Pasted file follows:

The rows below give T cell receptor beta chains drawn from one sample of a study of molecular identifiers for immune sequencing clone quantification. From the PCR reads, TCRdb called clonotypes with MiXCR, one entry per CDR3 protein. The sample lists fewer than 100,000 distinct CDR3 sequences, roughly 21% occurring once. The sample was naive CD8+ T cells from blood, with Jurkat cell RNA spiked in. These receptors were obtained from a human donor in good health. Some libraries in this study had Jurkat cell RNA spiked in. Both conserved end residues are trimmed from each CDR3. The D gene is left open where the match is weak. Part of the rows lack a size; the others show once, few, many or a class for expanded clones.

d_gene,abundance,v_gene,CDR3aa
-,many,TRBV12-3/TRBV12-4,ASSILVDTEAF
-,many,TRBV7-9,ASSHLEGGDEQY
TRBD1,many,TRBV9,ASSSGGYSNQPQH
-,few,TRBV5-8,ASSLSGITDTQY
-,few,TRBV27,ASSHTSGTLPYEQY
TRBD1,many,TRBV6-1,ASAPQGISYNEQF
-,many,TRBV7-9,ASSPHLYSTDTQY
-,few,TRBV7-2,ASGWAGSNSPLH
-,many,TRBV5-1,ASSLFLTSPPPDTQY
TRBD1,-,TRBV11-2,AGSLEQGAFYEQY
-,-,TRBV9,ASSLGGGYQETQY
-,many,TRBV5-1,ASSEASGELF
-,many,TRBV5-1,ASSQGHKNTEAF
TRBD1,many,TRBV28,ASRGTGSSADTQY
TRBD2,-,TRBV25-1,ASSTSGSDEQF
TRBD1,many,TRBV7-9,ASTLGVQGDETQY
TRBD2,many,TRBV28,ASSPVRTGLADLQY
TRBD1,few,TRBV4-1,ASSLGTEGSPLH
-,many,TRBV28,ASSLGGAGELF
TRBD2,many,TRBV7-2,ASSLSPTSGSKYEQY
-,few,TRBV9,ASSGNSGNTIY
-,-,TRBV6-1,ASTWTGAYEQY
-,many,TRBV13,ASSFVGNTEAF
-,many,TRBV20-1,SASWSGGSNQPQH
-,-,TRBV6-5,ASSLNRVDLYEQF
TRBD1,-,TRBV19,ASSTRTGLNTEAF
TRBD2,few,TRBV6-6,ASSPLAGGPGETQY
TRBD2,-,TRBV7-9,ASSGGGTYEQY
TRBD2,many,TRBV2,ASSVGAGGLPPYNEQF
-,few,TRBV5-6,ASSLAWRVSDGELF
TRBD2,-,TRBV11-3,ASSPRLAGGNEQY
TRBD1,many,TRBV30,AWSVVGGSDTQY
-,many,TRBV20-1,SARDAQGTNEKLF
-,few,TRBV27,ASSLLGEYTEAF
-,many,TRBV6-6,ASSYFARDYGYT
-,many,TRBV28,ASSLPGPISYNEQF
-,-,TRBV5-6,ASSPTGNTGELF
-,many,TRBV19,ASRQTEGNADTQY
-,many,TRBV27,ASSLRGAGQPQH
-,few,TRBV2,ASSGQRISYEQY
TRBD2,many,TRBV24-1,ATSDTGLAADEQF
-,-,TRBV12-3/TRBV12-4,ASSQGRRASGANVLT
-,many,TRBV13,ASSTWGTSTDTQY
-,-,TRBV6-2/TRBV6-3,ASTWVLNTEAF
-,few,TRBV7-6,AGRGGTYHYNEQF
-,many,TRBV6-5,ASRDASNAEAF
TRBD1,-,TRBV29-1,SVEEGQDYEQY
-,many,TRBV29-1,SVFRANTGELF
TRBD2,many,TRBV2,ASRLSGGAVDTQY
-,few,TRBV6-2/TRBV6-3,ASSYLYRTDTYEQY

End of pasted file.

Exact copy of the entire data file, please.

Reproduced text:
The rows below give T cell receptor beta chains drawn from one sample of a study of molecular identifiers for immune sequencing clone quantification. From the PCR reads, TCRdb called clonotypes with MiXCR, one entry per CDR3 protein. The sample lists fewer than 100,000 distinct CDR3 sequences, roughly 21% occurring once. The sample was naive CD8+ T cells from blood, with Jurkat cell RNA spiked in. These receptors were obtained from a human donor in good health. Some libraries in this study had Jurkat cell RNA spiked in. Both conserved end residues are trimmed from each CDR3. The D gene is left open where the match is weak. Part of the rows lack a size; the others show once, few, many or a class for expanded clones.

d_gene,abundance,v_gene,CDR3aa
-,many,TRBV12-3/TRBV12-4,ASSILVDTEAF
-,many,TRBV7-9,ASSHLEGGDEQY
TRBD1,many,TRBV9,ASSSGGYSNQPQH
-,few,TRBV5-8,ASSLSGITDTQY
-,few,TRBV27,ASSHTSGTLPYEQY
TRBD1,many,TRBV6-1,ASAPQGISYNEQF
-,many,TRBV7-9,ASSPHLYSTDTQY
-,few,TRBV7-2,ASGWAGSNSPLH
-,many,TRBV5-1,ASSLFLTSPPPDTQY
TRBD1,-,TRBV11-2,AGSLEQGAFYEQY
-,-,TRBV9,ASSLGGGYQETQY
-,many,TRBV5-1,ASSEASGELF
-,many,TRBV5-1,ASSQGHKNTEAF
TRBD1,many,TRBV28,ASRGTGSSADTQY
TRBD2,-,TRBV25-1,ASSTSGSDEQF
TRBD1,many,TRBV7-9,ASTLGVQGDETQY
TRBD2,many,TRBV28,ASSPVRTGLADLQY
TRBD1,few,TRBV4-1,ASSLGTEGSPLH
-,many,TRBV28,ASSLGGAGELF
TRBD2,many,TRBV7-2,ASSLSPTSGSKYEQY
-,few,TRBV9,ASSGNSGNTIY
-,-,TRBV6-1,ASTWTGAYEQY
-,many,TRBV13,ASSFVGNTEAF
-,many,TRBV20-1,SASWSGGSNQPQH
-,-,TRBV6-5,ASSLNRVDLYEQF
TRBD1,-,TRBV19,ASSTRTGLNTEAF
TRBD2,few,TRBV6-6,ASSPLAGGPGETQY
TRBD2,-,TRBV7-9,ASSGGGTYEQY
TRBD2,many,TRBV2,ASSVGAGGLPPYNEQF
-,few,TRBV5-6,ASSLAWRVSDGELF
TRBD2,-,TRBV11-3,ASSPRLAGGNEQY
TRBD1,many,TRBV30,AWSVVGGSDTQY
-,many,TRBV20-1,SARDAQGTNEKLF
-,few,TRBV27,ASSLLGEYTEAF
-,many,TRBV6-6,ASSYFARDYGYT
-,many,TRBV28,ASSLPGPISYNEQF
-,-,TRBV5-6,ASSPTGNTGELF
-,many,TRBV19,ASRQTEGNADTQY
-,many,TRBV27,ASSLRGAGQPQH
-,few,TRBV2,ASSGQRISYEQY
TRBD2,many,TRBV24-1,ATSDTGLAADEQF
-,-,TRBV12-3/TRBV12-4,ASSQGRRASGANVLT
-,many,TRBV13,ASSTWGTSTDTQY
-,-,TRBV6-2/TRBV6-3,ASTWVLNTEAF
-,few,TRBV7-6,AGRGGTYHYNEQF
-,many,TRBV6-5,ASRDASNAEAF
TRBD1,-,TRBV29-1,SVEEGQDYEQY
-,many,TRBV29-1,SVFRANTGELF
TRBD2,many,TRBV2,ASRLSGGAVDTQY
-,few,TRBV6-2/TRBV6-3,ASSYLYRTDTYEQY